Every year the General Accounting Office publishes statistics regarding bid protests filed with GAO the previous fiscal year. Yesterday, GAO released those statistics for FYs 2007-2011. These statistics show some interesting trends.
There was an 2% increase in protests filed in FY 2011 – 2,353 as compared to 2,299 in FY 2010. The number of protests filed has increased every year since GAO began collecting these stats in 2007. The 2% increase for FY 2010 is the smallest increase yet and somewhat surprising as the increase from FY 2009 to FY 2010 was significantly more than that – 16% and the increase from FY 2008 to FY 2009 was even greater – 20%. It’s hard for this Northern Virginia government contracts lawyer to say what this means – the steady increase in protests over the last few years was easy to interpret as a signal that our industry was getting more competitive, that businesses were more comfortable using protests to keep or seek business and, in a recession, that companies were more willing to fight to keep existing business. The fact that the increase was minimal this year is unusual to me. I’d be interested to hear y’all thoughts on this.
From my perspective, the most important statistic published by GAO is the sustain rate; that is, the percentage of protests that are granted by GAO. I generally tell clients that the average sustain rate is about 20% or 1 in 5. The FY 2011 statistics, however, are bringing this average down. In FY 2011, only 16% of the protests filed were sustained. Compare this sustain rate with rates for FYs 2010 (19%), 2009 (18%) and 2008 (21%). This statistic does not surprise me and is consistent with both my personal experience and experience of others in my field. But it is worrisome. As budgets shrink and the acquisition workforce is thinned out or overworked, mistakes will be made. I just do not believe that the quality or merit of protests filed in FY 2011 is substantially different than those filed in previous years; accordingly, I have to conclude that GAO is just less inclined to grant protests.
Another statistic is worth noting: the percentage of protests that resulted in hearings. For FY 2011, GAO held hearings in 8% of the protest cases filed, down from 10% in FY 2010 and 12% in FY 2009. It used to be that in close cases or when something in the record looked suspicious, GAO would hold a hearing. The downward trend in the percentage of hearings held suggests that GAO is giving the agencies the benefit of the doubt in close cases, which seems consistent with the lower sustain rate for FY 2011.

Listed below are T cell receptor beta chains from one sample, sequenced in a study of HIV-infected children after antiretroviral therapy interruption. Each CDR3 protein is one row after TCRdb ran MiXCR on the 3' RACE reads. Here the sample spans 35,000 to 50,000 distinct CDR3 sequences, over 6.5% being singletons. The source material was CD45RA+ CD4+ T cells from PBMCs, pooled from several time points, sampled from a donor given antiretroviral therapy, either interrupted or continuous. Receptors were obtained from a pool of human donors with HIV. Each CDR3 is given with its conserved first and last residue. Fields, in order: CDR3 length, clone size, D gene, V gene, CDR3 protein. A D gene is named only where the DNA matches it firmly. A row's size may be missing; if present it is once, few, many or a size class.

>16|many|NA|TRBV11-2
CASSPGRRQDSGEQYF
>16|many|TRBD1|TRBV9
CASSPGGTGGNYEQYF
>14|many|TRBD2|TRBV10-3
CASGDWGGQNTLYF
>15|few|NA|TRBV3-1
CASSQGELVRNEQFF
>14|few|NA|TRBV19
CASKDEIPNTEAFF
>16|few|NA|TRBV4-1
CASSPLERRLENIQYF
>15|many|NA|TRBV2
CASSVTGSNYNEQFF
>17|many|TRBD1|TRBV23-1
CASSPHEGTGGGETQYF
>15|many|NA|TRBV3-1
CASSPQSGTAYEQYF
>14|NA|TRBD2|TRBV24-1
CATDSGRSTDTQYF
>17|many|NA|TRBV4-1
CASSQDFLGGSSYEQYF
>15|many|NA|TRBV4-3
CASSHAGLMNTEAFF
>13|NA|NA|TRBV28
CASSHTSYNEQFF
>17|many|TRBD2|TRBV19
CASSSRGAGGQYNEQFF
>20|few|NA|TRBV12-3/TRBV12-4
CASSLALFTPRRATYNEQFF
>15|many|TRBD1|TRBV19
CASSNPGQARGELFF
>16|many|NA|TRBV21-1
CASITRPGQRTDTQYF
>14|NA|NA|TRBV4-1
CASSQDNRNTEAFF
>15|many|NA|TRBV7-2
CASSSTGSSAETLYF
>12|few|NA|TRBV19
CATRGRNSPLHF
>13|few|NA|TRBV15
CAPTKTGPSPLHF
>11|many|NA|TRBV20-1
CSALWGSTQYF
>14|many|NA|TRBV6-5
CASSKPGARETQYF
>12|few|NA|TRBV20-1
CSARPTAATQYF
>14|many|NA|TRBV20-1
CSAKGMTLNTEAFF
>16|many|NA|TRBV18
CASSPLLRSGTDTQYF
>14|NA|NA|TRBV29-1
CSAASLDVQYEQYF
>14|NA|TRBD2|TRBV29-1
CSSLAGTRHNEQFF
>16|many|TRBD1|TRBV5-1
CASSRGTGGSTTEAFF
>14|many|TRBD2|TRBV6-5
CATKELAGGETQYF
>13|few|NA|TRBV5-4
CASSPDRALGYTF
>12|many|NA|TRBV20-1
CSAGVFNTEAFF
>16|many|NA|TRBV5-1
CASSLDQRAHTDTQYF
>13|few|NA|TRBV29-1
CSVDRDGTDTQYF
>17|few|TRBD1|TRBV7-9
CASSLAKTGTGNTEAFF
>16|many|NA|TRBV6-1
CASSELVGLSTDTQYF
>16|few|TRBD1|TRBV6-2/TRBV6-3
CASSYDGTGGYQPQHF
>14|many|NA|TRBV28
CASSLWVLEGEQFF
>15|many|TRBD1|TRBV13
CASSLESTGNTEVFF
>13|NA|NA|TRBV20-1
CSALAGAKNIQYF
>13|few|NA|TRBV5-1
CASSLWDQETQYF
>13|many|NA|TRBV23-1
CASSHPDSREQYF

What do these statistics mean as a whole? Well, it’s a bit like reading tea leaves and I’m no psychic, but I know for sure GAO attorneys’ rosters are very full. I suspect GAO has not increased its hiring practices to reflect the growing number of protests filed over the last five years. With limited resources and a statutory deadline for resolving protests, GAO cannot hold a hearing in every case. The statistics could also reflect the economy. While a tighter economy often means more litigation because companies want to keep what they have, sometimes it means that other companies will not expend the additional resources necessary to get another bite at the apple. More companies are willing to walk away from protests or not press to have a hearing.
Ultimately, I don’t think the statistics matter much because the decision to file a protest is different for each company and depends on the situation in which the company finds itself at the time. There are many reasons to file a protest and many reasons to walk away. These statistics are just one factor to consider, but as a whole they are not very instructive. GAO, in fact, may be more likely to sustain a certain type of case in a certain context. If a company has that type of challenge and is in that type of position, these statistics are meaningless.
Instead, I think this area is truly an area where a company will benefit from consulting a government contracts attorney familiar with protests. After participating in nearly 100 protests over 20+ years, I know which protests are likely to succeed and am familiar with the issues a company considers in taking this route. And, of course, I am not alone. In these situations, experienced protest attorneys can help make you make a more informed decision (which is well worth the paltry fees you will pay us for this invaluable advice!).
If you want a copy of the stats, email me.